This video adds a skew pantograph to a four-bar linkage in order to reorient and change the size of the coupler curve. The result is a six-bar leg mechanism with a foot trajectory that is a scaled version of the original coupler curve.
In this video, we start with a four-bar linkage and coupler curve and construct an additional crank with a floating link connected to the coupler point. This floating link becomes the leg of the Klann-style leg mechanism. Adjustment of the dimensions of the added links shapes the foot trajectory.
This video starts with a four-bar linkage with a coupler curve that is to be used as the foot trajectory for a leg mechanism. It presents a Geogebra construction of two additional bars, one of which is connected to the coupler point and moves without rotating. This means the bar can be expanded into a leg that places the desired coupler curve where the designer specifies. This is described in Chapter 4 of Kinematic Synthesis of Mechanism.
This video shows the construction of the cubic of stationary curvature. The intersection of the cubic of stationary curvature with the inflection circle, iw Ball’s point which is a coupler point that traces a locally straight line trajectory.
This video also shows how to vary the coupler point and the dimensions of the reference polygon for the four-bar linkage to vary the shape of the coupler curve.
This tutorial constructs the inflection circle for a particular configuration of a four-bar linkage. This construction was recommended by my colleague Gordon Pennock because it is simpler than the one I provide in my book Kinematic Synthesis of Mechanisms.
This tutorial shows how to use Geogebra to construct the canonical coordinate system for a particular configuration of a four-bar linkage.
It starts with a quadrilateral which is to be the configuration of the linkage at a particular instant. Then constructs the velocity pole and the instant center of the positions of the input and output cranks. Connecting these lines defines the collineation axis.
Bobillier’s theorem completes the construction by defining the tangent to the moving centrode.
Prof Haijun Su at Ohio State University had his students design walking machines for their final project in ME 5751. Here are videos of four project teams from that event.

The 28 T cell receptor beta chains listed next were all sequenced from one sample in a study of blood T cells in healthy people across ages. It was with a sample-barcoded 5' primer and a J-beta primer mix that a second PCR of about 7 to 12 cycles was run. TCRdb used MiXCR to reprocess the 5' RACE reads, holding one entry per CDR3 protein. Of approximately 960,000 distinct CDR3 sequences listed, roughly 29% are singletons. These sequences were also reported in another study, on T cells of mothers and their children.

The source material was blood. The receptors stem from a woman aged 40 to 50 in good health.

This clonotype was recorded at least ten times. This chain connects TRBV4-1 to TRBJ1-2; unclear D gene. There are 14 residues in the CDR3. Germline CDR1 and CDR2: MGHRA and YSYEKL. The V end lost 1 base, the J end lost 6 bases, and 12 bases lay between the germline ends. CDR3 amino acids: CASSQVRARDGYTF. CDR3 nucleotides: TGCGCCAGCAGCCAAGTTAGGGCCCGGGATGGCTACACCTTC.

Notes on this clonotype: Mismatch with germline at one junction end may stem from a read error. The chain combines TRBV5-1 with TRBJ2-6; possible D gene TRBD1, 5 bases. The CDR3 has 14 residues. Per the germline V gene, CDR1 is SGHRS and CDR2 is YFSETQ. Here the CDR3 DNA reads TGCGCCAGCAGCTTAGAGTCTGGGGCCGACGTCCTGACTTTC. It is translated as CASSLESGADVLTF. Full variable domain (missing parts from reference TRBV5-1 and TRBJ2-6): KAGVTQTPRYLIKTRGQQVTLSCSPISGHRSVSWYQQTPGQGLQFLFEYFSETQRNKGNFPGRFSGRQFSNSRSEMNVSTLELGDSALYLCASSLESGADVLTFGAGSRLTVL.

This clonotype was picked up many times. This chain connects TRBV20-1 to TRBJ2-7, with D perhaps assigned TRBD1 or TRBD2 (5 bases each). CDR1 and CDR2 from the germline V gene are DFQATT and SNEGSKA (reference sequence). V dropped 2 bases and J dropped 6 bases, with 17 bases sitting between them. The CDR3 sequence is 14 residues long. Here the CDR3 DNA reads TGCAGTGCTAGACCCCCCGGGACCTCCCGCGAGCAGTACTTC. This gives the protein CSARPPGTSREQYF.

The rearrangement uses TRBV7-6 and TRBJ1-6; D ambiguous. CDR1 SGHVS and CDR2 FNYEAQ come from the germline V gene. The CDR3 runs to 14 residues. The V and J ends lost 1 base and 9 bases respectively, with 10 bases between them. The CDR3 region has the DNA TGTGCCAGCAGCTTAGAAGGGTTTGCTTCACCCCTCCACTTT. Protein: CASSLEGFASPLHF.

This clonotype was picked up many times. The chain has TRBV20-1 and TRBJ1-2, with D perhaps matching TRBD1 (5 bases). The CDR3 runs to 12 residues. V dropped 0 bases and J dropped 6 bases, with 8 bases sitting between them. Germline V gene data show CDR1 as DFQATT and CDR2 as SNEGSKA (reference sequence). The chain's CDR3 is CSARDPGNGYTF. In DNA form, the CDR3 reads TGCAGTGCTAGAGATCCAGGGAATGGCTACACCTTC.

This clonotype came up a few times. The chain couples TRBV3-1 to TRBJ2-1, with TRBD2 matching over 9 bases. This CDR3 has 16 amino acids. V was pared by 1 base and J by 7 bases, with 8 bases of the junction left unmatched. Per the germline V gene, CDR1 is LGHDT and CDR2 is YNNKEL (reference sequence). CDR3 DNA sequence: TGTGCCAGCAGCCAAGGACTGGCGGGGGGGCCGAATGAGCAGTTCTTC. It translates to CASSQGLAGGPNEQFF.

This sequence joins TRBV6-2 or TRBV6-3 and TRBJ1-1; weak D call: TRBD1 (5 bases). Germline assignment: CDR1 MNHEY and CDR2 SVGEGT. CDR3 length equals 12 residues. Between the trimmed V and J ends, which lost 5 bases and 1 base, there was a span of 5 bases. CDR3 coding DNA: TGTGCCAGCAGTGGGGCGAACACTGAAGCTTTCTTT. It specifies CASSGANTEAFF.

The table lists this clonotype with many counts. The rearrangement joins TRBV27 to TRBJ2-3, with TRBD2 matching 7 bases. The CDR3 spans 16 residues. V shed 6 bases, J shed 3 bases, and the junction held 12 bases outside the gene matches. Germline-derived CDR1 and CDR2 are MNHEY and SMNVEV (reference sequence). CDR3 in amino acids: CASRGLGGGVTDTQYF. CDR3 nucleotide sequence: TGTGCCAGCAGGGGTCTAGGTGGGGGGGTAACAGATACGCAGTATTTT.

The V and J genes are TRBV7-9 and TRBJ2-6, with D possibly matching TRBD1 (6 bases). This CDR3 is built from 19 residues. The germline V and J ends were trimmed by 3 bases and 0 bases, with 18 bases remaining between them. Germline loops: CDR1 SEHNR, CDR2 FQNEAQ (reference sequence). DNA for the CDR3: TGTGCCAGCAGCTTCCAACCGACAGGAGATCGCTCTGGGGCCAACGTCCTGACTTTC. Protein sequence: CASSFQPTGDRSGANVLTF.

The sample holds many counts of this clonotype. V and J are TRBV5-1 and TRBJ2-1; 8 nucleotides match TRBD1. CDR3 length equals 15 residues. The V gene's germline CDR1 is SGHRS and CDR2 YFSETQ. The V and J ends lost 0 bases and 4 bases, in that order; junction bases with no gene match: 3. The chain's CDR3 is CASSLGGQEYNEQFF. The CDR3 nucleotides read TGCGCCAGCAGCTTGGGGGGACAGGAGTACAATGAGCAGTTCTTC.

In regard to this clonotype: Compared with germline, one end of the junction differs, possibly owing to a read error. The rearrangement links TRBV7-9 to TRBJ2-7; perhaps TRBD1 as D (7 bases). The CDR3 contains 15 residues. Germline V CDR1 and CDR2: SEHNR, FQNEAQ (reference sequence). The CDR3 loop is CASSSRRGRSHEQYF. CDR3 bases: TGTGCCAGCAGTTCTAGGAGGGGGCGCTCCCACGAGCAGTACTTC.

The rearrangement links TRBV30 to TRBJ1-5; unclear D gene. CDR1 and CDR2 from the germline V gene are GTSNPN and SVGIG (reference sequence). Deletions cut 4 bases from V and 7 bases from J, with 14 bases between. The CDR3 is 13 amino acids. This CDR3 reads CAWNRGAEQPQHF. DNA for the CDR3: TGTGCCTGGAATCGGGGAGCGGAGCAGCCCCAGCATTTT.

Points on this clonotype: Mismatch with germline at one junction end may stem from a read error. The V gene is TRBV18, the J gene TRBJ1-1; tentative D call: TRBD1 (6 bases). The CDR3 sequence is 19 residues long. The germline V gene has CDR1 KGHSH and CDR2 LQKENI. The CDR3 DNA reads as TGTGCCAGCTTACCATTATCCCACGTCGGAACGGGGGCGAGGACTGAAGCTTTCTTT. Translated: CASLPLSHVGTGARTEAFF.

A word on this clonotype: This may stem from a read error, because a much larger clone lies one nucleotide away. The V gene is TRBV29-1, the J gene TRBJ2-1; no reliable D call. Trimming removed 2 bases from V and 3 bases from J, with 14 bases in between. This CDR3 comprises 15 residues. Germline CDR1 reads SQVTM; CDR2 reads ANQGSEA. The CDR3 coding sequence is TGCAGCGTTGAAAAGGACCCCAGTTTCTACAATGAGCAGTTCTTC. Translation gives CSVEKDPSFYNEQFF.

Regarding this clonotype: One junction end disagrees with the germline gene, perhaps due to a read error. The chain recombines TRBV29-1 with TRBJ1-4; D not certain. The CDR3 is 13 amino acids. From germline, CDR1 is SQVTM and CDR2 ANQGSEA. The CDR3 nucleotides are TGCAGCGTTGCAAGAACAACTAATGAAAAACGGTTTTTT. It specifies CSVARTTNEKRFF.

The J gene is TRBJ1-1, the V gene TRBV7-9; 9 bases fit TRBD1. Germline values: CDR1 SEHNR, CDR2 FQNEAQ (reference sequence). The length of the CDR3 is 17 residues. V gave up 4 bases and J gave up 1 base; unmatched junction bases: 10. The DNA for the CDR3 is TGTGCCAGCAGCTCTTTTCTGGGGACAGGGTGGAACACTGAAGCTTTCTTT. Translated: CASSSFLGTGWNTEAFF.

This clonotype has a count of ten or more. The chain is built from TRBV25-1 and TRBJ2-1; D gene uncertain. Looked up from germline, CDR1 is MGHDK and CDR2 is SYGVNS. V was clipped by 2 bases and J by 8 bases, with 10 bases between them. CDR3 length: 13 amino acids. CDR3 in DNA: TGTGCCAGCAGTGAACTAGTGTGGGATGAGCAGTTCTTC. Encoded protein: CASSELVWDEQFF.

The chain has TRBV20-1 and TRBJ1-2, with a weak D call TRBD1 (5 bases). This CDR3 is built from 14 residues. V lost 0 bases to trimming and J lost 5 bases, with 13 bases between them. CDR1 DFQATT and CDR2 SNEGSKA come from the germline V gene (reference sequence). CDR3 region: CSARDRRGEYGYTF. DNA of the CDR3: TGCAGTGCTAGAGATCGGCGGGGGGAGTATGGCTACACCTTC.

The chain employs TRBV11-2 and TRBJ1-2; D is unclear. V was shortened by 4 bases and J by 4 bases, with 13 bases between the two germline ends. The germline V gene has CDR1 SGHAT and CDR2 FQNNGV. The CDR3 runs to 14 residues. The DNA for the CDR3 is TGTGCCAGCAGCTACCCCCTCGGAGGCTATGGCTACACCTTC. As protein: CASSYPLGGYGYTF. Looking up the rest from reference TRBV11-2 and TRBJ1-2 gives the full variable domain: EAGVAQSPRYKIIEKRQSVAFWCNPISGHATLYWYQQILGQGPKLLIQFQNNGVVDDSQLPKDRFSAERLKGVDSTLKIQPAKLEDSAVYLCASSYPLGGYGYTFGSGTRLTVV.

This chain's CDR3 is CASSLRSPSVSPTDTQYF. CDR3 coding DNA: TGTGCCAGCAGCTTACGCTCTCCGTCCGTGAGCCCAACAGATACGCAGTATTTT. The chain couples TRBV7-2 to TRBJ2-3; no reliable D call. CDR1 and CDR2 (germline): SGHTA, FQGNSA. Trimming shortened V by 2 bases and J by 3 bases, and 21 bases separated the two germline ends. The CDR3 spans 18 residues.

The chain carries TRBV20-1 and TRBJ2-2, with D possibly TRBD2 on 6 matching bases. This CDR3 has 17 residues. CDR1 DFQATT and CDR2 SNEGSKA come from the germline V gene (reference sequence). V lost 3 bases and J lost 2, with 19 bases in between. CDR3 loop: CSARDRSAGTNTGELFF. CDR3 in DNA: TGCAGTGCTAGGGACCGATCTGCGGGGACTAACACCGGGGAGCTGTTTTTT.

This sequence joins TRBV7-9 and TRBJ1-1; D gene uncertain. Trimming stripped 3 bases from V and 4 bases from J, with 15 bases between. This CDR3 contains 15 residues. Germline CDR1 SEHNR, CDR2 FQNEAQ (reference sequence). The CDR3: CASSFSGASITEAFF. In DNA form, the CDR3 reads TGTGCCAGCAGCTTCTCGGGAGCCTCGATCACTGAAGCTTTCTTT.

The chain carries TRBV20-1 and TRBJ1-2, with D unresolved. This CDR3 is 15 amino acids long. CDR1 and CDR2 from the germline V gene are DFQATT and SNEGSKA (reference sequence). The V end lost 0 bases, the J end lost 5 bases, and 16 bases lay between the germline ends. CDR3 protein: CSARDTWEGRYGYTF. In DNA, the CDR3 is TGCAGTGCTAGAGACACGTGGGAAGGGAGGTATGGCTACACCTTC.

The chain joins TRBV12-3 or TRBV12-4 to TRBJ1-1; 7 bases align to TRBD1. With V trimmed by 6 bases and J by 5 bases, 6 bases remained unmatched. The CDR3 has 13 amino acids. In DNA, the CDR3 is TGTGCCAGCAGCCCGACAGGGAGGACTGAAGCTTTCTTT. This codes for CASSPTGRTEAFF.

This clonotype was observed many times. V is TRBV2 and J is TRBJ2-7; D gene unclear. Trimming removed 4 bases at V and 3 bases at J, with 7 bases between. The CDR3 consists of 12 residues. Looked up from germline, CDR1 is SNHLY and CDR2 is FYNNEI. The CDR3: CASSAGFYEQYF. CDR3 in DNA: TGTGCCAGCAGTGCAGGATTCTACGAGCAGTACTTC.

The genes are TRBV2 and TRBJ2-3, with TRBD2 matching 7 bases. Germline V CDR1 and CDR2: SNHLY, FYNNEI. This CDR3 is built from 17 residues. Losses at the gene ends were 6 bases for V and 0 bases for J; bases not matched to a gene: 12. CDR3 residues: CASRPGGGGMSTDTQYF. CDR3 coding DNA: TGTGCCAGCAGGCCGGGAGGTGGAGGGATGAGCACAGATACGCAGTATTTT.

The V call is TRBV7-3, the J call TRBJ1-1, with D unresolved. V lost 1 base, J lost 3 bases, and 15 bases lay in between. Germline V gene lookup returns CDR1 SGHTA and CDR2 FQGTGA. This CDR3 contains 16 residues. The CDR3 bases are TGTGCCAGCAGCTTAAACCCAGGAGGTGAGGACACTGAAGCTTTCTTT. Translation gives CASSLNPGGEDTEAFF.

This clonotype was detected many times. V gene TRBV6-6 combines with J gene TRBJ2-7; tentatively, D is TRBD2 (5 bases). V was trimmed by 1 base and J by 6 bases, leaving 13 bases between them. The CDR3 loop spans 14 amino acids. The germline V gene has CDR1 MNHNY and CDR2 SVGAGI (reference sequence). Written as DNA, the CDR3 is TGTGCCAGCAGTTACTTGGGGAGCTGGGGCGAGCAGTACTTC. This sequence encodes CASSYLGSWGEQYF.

Our Sphinx software was the first computer-aided design system for spherical linkages. It used IRIS system by Silicon Graphics. Collaboration with Judy Vance lead to a Virtual Reality version of this design system.
This video shows the operation of these two design systems;
The linkage design software developed by Art Erdman and his students at the University of Minnesota, called LINCAGES: Linkage INteractive Computer Analysis and Graphically Enhanced Synthesis Package, was developed in 1977 through 2000. This is a link to his information site. His guide map that evaluates all of the linkages formed from points on the circle-point and counter-point curves was a nice innovation.
This link connects to a YouTube video shows the linkage design process using LINCAGES:
My first experience with computer based kinematic synthesis was a 1982 presentation by Roger Kaufman of his KinSyn linkage design software on an Apple II microcomputer. This is a link to his description of his experience in those early days of computer-aided design of linkages.
His paper that describes this software can be found here. The photos are a terrific look into the computer technology in the 1970’s.
Here is a video that describes the operation of KinSyn, which I find to be an impressive integration of kinematics calculations in the background with a useful graphical presentation of information to the designer. I have to say that the graphical display was impressive in its day.